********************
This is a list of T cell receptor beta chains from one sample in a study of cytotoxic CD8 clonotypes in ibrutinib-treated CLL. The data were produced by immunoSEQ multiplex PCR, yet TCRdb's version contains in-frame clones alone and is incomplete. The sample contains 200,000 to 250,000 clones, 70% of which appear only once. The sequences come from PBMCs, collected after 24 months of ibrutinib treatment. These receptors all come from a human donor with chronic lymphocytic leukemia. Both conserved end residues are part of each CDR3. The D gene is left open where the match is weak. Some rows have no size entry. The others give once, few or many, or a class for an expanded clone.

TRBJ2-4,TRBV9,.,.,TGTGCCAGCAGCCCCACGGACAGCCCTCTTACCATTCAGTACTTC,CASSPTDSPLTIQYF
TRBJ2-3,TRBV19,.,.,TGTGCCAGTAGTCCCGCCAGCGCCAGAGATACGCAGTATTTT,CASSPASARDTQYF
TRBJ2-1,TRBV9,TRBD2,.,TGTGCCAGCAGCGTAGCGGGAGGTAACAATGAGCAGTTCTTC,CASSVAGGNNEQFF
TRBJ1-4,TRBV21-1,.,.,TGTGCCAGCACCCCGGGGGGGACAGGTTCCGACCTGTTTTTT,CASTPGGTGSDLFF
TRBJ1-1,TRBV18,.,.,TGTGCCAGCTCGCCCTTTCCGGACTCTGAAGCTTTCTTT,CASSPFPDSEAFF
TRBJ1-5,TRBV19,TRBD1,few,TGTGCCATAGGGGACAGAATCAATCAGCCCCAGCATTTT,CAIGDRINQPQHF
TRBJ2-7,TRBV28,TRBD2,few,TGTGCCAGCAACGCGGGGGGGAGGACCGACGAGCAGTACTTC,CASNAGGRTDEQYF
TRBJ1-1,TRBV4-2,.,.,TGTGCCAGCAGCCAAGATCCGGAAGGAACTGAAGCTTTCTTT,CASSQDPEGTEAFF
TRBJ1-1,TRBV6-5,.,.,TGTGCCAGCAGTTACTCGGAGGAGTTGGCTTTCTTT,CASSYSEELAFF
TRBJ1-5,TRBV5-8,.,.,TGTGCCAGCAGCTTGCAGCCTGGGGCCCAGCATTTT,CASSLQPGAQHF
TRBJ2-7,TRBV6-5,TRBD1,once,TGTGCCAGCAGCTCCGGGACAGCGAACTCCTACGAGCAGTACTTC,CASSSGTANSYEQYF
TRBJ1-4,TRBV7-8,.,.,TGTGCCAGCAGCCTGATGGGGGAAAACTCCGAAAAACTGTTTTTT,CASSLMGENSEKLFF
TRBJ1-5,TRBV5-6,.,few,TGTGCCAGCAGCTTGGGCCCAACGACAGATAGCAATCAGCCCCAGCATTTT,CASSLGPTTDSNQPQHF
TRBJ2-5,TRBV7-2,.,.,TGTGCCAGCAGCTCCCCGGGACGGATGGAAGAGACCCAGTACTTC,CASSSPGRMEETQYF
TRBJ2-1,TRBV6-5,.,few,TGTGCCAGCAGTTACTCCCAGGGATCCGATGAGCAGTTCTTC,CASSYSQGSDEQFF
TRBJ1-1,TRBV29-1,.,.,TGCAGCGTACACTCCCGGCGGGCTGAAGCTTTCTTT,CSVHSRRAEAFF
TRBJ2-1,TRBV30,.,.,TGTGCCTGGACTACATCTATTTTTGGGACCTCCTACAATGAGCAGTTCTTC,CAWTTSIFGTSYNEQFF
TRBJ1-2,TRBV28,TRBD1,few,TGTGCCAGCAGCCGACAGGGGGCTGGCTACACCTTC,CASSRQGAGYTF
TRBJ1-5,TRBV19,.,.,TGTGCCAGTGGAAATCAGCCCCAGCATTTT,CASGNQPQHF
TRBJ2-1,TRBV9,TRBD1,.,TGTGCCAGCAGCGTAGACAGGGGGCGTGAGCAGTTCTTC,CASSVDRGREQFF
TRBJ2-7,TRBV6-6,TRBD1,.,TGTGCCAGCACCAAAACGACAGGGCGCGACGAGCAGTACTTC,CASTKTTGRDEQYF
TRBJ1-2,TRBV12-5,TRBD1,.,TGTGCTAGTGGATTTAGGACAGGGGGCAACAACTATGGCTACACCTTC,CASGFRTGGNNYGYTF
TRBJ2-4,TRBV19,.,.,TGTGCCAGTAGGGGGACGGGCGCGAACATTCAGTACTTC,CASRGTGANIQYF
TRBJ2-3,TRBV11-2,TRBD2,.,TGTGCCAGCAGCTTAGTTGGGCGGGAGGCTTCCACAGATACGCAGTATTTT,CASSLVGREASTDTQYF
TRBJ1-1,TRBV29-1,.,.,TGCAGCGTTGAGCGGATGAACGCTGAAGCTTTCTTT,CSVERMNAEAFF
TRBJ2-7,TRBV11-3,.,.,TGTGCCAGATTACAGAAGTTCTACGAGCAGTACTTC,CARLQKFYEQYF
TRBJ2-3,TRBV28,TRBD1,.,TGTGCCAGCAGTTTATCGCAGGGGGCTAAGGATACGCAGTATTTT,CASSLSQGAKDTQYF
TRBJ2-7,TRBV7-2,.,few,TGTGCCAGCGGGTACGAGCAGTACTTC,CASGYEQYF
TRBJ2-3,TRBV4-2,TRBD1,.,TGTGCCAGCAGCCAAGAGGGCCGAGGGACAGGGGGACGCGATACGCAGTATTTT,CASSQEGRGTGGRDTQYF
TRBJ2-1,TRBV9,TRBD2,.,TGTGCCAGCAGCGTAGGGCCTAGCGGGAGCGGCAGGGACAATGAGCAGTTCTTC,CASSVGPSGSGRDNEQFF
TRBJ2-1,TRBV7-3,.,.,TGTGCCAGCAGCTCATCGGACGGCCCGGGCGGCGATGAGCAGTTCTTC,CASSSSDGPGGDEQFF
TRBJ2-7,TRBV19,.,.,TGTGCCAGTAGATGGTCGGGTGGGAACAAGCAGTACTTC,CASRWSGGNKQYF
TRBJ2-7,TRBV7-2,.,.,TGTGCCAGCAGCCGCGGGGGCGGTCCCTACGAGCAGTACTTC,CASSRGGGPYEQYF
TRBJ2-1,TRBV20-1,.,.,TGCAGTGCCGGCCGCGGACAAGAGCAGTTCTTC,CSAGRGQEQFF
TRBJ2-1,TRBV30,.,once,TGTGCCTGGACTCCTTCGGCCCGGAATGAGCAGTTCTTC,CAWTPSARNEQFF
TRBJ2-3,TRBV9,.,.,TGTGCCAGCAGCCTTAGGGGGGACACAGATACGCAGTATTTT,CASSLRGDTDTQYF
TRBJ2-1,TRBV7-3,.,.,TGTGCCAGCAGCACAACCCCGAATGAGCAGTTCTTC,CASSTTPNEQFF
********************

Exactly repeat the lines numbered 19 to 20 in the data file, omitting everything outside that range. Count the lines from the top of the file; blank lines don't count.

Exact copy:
TRBJ1-2,TRBV28,TRBD1,few,TGTGCCAGCAGCCGACAGGGGGCTGGCTACACCTTC,CASSRQGAGYTF
TRBJ1-5,TRBV19,.,.,TGTGCCAGTGGAAATCAGCCCCAGCATTTT,CASGNQPQHF